Then Son #3 piped up. "You can go with me and my friends. It might be a little awkward - but you know them. They are nice."
I was so impressed that both of my boys were willing to take her. They empathized with her tremendously. Both had been there and knew how crummy it felt.
However Daughter was not willing to go with either of them. She didn't want to be a "third wheel" with Son #2 and she wasn't comfortable going with Son #3's group. Mostly because she heard their plan to go to all 1200 homes in the community. She knew she couldn't keep up with that kind of action.
So she declined those offers and told me that she would just stay home.
I tried to encourage her again. "I will take you. Let's go!"
But she said, "I don't want to go to the door alone. I want other kids to go to the door with."
Son #1 came upstairs and heard the conversation. He recalled his own Halloween nightmares and offered to go with her.
She said, "Will you dress up and go to the door with me?"
He said, "That would be weird. I think people will be angry."
But she insisted and eventually he agreed.
So at 17 years old, after not having trick or treated for 4 years since the year he was abandoned by his friends - Son #1 put on his motorcycle helmet and leather suit.
Daughter ran upstairs and got him a pillowcase.
He was very hesitant. I could see his anxiety about it.
But he saw his sister's excitement and took the pillowcase.
And they left.
They were only gone for about an hour.
Enough that she was freezing and he was sweating in his suit.
He came in and handed her his bag of candy and told her she could have it.
Then he began to tell the stories about the adults who were angry when they opened the door and saw him there. The ones that furrowed their brows at him. The ones who put sneers on their faces.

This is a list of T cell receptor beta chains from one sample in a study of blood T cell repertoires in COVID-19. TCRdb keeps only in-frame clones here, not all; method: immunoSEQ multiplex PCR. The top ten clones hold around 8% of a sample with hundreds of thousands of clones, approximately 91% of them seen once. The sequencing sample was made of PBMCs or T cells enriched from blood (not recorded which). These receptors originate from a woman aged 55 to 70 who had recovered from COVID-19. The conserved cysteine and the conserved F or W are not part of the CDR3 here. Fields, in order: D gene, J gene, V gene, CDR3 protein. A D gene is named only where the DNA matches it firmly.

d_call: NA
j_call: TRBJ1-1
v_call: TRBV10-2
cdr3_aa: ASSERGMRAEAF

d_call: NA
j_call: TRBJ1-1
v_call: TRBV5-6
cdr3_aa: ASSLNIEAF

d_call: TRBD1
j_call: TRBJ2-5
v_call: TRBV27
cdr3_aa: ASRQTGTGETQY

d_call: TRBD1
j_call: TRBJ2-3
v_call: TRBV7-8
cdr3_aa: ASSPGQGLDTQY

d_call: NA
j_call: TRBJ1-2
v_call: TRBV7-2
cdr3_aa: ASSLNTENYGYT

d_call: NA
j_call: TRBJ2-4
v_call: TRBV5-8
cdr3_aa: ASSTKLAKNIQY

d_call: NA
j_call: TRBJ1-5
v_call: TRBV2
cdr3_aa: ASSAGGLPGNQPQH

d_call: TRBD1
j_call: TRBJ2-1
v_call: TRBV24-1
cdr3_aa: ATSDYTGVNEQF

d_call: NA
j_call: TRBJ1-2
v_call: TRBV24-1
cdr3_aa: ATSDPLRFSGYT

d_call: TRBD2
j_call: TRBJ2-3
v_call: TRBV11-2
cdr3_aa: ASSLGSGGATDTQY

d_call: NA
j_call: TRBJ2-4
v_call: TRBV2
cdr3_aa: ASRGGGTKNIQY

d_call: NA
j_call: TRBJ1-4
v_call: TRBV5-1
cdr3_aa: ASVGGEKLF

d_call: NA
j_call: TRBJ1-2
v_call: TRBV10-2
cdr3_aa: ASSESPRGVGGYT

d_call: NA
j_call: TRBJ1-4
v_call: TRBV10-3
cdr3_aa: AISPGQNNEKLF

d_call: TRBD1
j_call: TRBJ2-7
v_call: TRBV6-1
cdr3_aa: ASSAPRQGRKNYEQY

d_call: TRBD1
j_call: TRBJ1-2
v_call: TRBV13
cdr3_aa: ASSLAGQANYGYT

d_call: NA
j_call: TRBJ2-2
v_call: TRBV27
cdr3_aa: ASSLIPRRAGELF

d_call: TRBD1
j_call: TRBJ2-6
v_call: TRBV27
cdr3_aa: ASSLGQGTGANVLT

Because they didn't know.
Didn't know why he was there.
How kind he was really being.
What an awesome kid he truly was.
It was hard for him to do that. He was embarrassed. Afraid of what people would say or who he might see. But he did it for his little sister.
He told us a story that this particular house gave he and my daughter the last of their candy. When he turned around to walk up the driveway he saw a little four year old and his dad walking toward that house. The owners shouted, "I'm all out of candy. Sorry."
With that, Son #1 bent down and opened his bag to the little boy and said, "Take whatever you would like."
The dad said it wasn't necessary but my son insisted.
Son #1 kept up a very positive demeanor when he got home. He was drenched in sweat.
After a very happy Daughter went to bed, my son admitted he felt badly.
He didn't like the looks he was given by the people at the doors.
It reminded me what that blogger had posted on their facebook status.
It reminded me what all of the "talking heads" were saying about cut-off ages for trick or treating.
Such a critical world.
Ready to pounce on what they deem "wrong".
It's one night.
Is it really necessary to tell kids when they are too old?
For goodness sakes, soon enough they will be out in the real world.
Living in those houses. Working to pay the mortgages.
They will be the hands dropping candy bars into the bags of children.
I am fairly certain that Son #1 will see those kids from a completely different perspective after his experience last night.
I'm proud of you, Bud. You made your sister very happy. She will never forget the Halloween you took her out.
You saved Halloween for her. There may have been many dressed up as superheros last night...
...but you were the real deal.